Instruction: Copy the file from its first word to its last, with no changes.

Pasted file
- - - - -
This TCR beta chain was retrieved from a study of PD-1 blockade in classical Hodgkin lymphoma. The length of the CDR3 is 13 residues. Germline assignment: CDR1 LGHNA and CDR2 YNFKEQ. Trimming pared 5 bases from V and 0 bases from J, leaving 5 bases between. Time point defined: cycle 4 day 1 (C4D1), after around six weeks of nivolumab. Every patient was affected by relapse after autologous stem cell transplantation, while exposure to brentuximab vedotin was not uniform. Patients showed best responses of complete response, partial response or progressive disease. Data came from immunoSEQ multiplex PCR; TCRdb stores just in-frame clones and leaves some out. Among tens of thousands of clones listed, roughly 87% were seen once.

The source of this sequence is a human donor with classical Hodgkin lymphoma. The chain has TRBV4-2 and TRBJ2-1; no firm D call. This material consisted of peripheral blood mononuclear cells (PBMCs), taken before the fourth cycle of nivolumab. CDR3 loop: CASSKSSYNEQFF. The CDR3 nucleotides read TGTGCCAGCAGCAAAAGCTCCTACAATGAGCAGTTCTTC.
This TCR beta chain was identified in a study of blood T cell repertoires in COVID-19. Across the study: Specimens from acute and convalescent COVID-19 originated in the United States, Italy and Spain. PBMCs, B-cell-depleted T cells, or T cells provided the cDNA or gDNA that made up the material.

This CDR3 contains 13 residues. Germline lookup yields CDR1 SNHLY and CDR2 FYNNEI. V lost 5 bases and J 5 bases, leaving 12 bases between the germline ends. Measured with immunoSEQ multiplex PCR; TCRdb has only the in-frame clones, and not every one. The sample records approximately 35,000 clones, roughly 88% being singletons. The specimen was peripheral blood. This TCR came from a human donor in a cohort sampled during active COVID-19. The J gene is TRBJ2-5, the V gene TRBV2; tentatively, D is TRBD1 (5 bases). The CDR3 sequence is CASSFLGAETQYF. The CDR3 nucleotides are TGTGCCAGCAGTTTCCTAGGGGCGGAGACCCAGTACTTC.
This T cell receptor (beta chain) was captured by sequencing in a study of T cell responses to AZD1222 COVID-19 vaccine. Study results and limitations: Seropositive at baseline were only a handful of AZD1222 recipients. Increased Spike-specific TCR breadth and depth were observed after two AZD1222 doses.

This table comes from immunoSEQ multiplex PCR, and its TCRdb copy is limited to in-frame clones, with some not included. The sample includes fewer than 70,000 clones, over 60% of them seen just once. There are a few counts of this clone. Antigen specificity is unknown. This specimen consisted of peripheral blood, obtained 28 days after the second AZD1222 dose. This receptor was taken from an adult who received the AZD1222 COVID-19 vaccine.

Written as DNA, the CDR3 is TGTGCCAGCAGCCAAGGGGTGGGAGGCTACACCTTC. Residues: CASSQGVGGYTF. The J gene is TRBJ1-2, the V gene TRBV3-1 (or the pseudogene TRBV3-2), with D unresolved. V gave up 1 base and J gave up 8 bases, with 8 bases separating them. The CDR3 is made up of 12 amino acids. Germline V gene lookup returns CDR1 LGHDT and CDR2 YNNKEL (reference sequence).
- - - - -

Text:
This TCR beta chain was retrieved from a study of PD-1 blockade in classical Hodgkin lymphoma. The length of the CDR3 is 13 residues. Germline assignment: CDR1 LGHNA and CDR2 YNFKEQ. Trimming pared 5 bases from V and 0 bases from J, leaving 5 bases between. Time point defined: cycle 4 day 1 (C4D1), after around six weeks of nivolumab. Every patient was affected by relapse after autologous stem cell transplantation, while exposure to brentuximab vedotin was not uniform. Patients showed best responses of complete response, partial response or progressive disease. Data came from immunoSEQ multiplex PCR; TCRdb stores just in-frame clones and leaves some out. Among tens of thousands of clones listed, roughly 87% were seen once.

The source of this sequence is a human donor with classical Hodgkin lymphoma. The chain has TRBV4-2 and TRBJ2-1; no firm D call. This material consisted of peripheral blood mononuclear cells (PBMCs), taken before the fourth cycle of nivolumab. CDR3 loop: CASSKSSYNEQFF. The CDR3 nucleotides read TGTGCCAGCAGCAAAAGCTCCTACAATGAGCAGTTCTTC.
This TCR beta chain was identified in a study of blood T cell repertoires in COVID-19. Across the study: Specimens from acute and convalescent COVID-19 originated in the United States, Italy and Spain. PBMCs, B-cell-depleted T cells, or T cells provided the cDNA or gDNA that made up the material.

This CDR3 contains 13 residues. Germline lookup yields CDR1 SNHLY and CDR2 FYNNEI. V lost 5 bases and J 5 bases, leaving 12 bases between the germline ends. Measured with immunoSEQ multiplex PCR; TCRdb has only the in-frame clones, and not every one. The sample records approximately 35,000 clones, roughly 88% being singletons. The specimen was peripheral blood. This TCR came from a human donor in a cohort sampled during active COVID-19. The J gene is TRBJ2-5, the V gene TRBV2; tentatively, D is TRBD1 (5 bases). The CDR3 sequence is CASSFLGAETQYF. The CDR3 nucleotides are TGTGCCAGCAGTTTCCTAGGGGCGGAGACCCAGTACTTC.
This T cell receptor (beta chain) was captured by sequencing in a study of T cell responses to AZD1222 COVID-19 vaccine. Study results and limitations: Seropositive at baseline were only a handful of AZD1222 recipients. Increased Spike-specific TCR breadth and depth were observed after two AZD1222 doses.

This table comes from immunoSEQ multiplex PCR, and its TCRdb copy is limited to in-frame clones, with some not included. The sample includes fewer than 70,000 clones, over 60% of them seen just once. There are a few counts of this clone. Antigen specificity is unknown. This specimen consisted of peripheral blood, obtained 28 days after the second AZD1222 dose. This receptor was taken from an adult who received the AZD1222 COVID-19 vaccine.

Written as DNA, the CDR3 is TGTGCCAGCAGCCAAGGGGTGGGAGGCTACACCTTC. Residues: CASSQGVGGYTF. The J gene is TRBJ1-2, the V gene TRBV3-1 (or the pseudogene TRBV3-2), with D unresolved. V gave up 1 base and J gave up 8 bases, with 8 bases separating them. The CDR3 is made up of 12 amino acids. Germline V gene lookup returns CDR1 LGHDT and CDR2 YNNKEL (reference sequence).